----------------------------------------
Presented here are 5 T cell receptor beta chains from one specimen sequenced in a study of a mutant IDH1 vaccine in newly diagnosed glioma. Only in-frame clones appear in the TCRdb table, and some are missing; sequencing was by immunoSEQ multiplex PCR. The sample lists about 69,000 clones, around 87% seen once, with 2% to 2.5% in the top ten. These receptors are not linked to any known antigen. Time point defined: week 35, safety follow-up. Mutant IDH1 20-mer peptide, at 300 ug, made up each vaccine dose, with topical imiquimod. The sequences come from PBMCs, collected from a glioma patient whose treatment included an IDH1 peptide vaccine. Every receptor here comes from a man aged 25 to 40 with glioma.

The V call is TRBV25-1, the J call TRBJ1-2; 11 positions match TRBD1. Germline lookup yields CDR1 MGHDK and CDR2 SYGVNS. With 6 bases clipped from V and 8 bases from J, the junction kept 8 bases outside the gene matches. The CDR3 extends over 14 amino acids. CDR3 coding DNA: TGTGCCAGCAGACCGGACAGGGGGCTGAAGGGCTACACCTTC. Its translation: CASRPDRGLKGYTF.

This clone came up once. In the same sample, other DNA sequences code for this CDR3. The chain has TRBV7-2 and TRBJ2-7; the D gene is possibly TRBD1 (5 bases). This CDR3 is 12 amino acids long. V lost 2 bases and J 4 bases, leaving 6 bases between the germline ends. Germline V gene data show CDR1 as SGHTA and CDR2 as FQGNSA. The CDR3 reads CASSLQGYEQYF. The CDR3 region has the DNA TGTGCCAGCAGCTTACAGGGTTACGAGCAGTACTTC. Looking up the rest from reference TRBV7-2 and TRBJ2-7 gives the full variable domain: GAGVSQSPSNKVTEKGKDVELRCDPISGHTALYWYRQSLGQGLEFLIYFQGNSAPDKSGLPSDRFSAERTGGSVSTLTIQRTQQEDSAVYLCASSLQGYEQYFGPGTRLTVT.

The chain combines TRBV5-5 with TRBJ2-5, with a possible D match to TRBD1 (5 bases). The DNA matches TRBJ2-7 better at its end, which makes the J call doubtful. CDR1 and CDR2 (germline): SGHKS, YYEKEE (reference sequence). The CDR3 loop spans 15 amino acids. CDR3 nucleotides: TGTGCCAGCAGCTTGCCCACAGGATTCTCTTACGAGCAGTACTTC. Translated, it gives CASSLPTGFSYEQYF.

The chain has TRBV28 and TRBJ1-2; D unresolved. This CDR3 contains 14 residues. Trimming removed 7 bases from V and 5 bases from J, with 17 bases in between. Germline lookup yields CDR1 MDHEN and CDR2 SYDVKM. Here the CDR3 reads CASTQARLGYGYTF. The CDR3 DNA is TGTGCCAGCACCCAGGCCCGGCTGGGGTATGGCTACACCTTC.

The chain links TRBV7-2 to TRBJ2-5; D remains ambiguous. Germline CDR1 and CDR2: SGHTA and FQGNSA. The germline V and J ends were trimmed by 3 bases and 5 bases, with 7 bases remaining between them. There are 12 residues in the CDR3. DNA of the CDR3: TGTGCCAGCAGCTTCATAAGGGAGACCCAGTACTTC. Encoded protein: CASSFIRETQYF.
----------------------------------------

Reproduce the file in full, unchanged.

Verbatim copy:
Presented here are 5 T cell receptor beta chains from one specimen sequenced in a study of a mutant IDH1 vaccine in newly diagnosed glioma. Only in-frame clones appear in the TCRdb table, and some are missing; sequencing was by immunoSEQ multiplex PCR. The sample lists about 69,000 clones, around 87% seen once, with 2% to 2.5% in the top ten. These receptors are not linked to any known antigen. Time point defined: week 35, safety follow-up. Mutant IDH1 20-mer peptide, at 300 ug, made up each vaccine dose, with topical imiquimod. The sequences come from PBMCs, collected from a glioma patient whose treatment included an IDH1 peptide vaccine. Every receptor here comes from a man aged 25 to 40 with glioma.

The V call is TRBV25-1, the J call TRBJ1-2; 11 positions match TRBD1. Germline lookup yields CDR1 MGHDK and CDR2 SYGVNS. With 6 bases clipped from V and 8 bases from J, the junction kept 8 bases outside the gene matches. The CDR3 extends over 14 amino acids. CDR3 coding DNA: TGTGCCAGCAGACCGGACAGGGGGCTGAAGGGCTACACCTTC. Its translation: CASRPDRGLKGYTF.

This clone came up once. In the same sample, other DNA sequences code for this CDR3. The chain has TRBV7-2 and TRBJ2-7; the D gene is possibly TRBD1 (5 bases). This CDR3 is 12 amino acids long. V lost 2 bases and J 4 bases, leaving 6 bases between the germline ends. Germline V gene data show CDR1 as SGHTA and CDR2 as FQGNSA. The CDR3 reads CASSLQGYEQYF. The CDR3 region has the DNA TGTGCCAGCAGCTTACAGGGTTACGAGCAGTACTTC. Looking up the rest from reference TRBV7-2 and TRBJ2-7 gives the full variable domain: GAGVSQSPSNKVTEKGKDVELRCDPISGHTALYWYRQSLGQGLEFLIYFQGNSAPDKSGLPSDRFSAERTGGSVSTLTIQRTQQEDSAVYLCASSLQGYEQYFGPGTRLTVT.

The chain combines TRBV5-5 with TRBJ2-5, with a possible D match to TRBD1 (5 bases). The DNA matches TRBJ2-7 better at its end, which makes the J call doubtful. CDR1 and CDR2 (germline): SGHKS, YYEKEE (reference sequence). The CDR3 loop spans 15 amino acids. CDR3 nucleotides: TGTGCCAGCAGCTTGCCCACAGGATTCTCTTACGAGCAGTACTTC. Translated, it gives CASSLPTGFSYEQYF.

The chain has TRBV28 and TRBJ1-2; D unresolved. This CDR3 contains 14 residues. Trimming removed 7 bases from V and 5 bases from J, with 17 bases in between. Germline lookup yields CDR1 MDHEN and CDR2 SYDVKM. Here the CDR3 reads CASTQARLGYGYTF. The CDR3 DNA is TGTGCCAGCACCCAGGCCCGGCTGGGGTATGGCTACACCTTC.

The chain links TRBV7-2 to TRBJ2-5; D remains ambiguous. Germline CDR1 and CDR2: SGHTA and FQGNSA. The germline V and J ends were trimmed by 3 bases and 5 bases, with 7 bases remaining between them. There are 12 residues in the CDR3. DNA of the CDR3: TGTGCCAGCAGCTTCATAAGGGAGACCCAGTACTTC. Encoded protein: CASSFIRETQYF.